When your enemies are complaining about how powerful you are, don’t interrupt them.
Not long ago, a friend of mine was being attacked. His detractors were upset that he was too powerful, too influential, and too well liked. He doesn’t hold office. He isn’t rich. He has no title. He’s just a guy who speaks his mind honestly and truthfully.
For those who seek access to self-appointed political masters, truth-speakers are dangerous.
Some well-intentioned advisors encouraged my friend to denounce the slanderers, to proclaim his powerlessness, deny his influence, and shun his allies. They wanted him to defend himself by denying who had worked diligently to be: a man of character.
There is something to be said about wanting to find common ground with your critics, but only when the criticism has merit.
In Proverbs 20:3, we are told, “It is an honor for a man to keep aloof from strife, but every fool will be quarreling.”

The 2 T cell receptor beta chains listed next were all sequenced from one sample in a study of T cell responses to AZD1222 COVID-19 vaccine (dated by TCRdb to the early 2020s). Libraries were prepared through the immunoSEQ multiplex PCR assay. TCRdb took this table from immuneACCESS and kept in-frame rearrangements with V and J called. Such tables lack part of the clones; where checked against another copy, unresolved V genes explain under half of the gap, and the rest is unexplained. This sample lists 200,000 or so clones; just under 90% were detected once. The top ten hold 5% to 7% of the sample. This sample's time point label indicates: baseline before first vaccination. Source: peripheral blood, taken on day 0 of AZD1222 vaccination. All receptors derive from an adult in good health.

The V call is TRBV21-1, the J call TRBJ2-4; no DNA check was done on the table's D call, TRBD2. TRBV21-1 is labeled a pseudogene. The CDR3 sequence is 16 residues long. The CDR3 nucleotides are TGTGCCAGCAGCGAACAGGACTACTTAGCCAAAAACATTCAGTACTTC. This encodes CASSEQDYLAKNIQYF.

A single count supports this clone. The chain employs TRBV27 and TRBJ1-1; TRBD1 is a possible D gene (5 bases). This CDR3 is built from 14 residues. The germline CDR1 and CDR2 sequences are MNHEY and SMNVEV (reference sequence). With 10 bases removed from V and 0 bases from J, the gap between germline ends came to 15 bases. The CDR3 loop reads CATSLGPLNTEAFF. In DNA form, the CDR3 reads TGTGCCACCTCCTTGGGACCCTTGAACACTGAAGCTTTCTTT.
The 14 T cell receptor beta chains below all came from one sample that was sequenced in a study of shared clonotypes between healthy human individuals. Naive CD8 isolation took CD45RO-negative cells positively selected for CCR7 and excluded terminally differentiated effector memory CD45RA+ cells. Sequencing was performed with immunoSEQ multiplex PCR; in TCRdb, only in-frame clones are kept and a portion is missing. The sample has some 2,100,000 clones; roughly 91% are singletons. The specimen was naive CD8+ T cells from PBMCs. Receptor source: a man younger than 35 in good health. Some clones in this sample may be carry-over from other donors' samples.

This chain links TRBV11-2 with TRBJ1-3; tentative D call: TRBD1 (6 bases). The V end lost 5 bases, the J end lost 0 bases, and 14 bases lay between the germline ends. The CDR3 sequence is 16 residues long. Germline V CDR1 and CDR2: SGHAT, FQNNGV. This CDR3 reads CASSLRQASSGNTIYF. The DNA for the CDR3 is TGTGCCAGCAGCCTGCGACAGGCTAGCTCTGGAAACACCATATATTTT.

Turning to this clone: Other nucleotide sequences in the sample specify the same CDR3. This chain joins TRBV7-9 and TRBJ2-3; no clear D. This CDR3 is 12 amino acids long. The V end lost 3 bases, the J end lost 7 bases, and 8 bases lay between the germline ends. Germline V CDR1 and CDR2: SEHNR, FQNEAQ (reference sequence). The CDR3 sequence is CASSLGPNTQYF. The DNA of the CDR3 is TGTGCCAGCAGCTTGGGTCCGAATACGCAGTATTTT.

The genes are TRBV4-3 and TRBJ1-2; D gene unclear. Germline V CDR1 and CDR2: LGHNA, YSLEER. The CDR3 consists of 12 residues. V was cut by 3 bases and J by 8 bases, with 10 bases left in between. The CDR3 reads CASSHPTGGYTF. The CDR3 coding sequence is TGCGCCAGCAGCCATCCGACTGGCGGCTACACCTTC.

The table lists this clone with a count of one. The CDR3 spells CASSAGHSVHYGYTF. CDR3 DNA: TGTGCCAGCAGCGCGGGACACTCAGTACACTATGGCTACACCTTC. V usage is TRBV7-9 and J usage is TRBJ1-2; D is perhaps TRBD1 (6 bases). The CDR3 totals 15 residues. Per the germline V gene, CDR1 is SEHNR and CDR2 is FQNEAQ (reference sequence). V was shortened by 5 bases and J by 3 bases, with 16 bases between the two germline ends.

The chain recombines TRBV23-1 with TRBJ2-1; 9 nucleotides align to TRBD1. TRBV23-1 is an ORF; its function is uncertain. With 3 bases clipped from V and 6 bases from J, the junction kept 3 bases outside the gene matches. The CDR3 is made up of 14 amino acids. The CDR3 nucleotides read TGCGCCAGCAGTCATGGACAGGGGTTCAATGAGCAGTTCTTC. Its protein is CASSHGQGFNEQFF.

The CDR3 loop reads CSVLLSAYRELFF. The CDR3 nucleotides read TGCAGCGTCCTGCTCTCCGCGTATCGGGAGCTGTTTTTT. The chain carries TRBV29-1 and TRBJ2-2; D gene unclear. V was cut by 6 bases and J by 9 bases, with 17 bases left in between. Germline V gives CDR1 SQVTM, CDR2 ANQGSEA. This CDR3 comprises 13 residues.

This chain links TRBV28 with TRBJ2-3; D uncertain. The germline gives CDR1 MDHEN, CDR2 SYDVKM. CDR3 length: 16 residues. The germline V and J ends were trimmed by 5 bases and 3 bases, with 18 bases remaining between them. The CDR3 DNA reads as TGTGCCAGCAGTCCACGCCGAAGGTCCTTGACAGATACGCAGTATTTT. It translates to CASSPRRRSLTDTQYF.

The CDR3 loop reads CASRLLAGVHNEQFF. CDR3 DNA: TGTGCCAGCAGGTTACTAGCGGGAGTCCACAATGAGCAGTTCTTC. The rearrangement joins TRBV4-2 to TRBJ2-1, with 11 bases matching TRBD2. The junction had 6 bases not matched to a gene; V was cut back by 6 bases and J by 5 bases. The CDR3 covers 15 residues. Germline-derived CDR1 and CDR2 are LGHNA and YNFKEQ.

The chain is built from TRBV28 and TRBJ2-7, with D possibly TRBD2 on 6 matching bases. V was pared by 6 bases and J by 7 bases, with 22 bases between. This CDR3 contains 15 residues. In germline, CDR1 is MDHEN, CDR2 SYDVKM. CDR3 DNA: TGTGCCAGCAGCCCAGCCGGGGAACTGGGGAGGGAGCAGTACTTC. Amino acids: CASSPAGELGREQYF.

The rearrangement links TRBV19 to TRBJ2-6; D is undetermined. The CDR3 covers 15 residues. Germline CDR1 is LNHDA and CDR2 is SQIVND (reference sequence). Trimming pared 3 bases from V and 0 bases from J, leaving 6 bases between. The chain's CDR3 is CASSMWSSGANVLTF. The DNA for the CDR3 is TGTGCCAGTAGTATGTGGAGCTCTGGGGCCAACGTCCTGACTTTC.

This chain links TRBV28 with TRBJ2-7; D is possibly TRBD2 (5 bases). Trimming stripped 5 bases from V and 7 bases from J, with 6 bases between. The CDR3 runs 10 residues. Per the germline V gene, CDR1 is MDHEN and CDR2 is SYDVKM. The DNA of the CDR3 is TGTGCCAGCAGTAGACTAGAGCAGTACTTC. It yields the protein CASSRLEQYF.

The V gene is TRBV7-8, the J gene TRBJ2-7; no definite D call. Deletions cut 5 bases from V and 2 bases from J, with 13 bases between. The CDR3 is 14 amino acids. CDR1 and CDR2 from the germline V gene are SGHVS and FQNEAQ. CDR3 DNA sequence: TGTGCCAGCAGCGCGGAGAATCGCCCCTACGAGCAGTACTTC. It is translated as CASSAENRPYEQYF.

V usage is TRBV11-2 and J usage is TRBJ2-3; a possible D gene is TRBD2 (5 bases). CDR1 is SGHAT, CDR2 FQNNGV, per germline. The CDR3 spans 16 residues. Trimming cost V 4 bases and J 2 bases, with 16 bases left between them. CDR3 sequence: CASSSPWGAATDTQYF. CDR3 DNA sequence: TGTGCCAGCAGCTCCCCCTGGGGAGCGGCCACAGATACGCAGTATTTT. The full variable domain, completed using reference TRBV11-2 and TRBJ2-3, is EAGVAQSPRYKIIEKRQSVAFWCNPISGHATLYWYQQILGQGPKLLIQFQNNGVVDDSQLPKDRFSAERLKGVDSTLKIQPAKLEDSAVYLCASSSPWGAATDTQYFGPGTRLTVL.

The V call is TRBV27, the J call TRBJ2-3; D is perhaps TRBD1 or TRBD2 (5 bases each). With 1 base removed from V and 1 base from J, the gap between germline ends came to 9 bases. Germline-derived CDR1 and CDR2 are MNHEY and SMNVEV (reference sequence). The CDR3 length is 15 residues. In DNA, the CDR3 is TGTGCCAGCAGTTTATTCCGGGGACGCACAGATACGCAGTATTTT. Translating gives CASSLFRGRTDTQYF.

That’s what my friend was dealing with: fools who wanted to quarrel. They couldn’t assail his positions. They couldn’t find fault with his objectives. They had chained themselves to a politician’s promises, and muzzled their voices to remain in the presence of their political betters.
They were jealous that he had “an audience” unrelated to a political position, and they were frustrated that an audience liked that he told the truth about their favorite politicians.
So, in fact, the “strife” wasn’t real; it was just fools making noise.
And, in this case, it was the kind of noise that simply doesn’t actually matter.
Maybe I need to spell it out. When someone criticizes you for being “powerful” and “popular,” for what exactly do you need to apologize? Let them keep talking while you keep doing what has them so agitated.
Later in Proverbs 20 we find, “Even a child makes himself known by his acts, by whether his conduct is pure and upright.”
In a world defined by actions, there are those who simply want to grumble. Let them. You have a republic to save.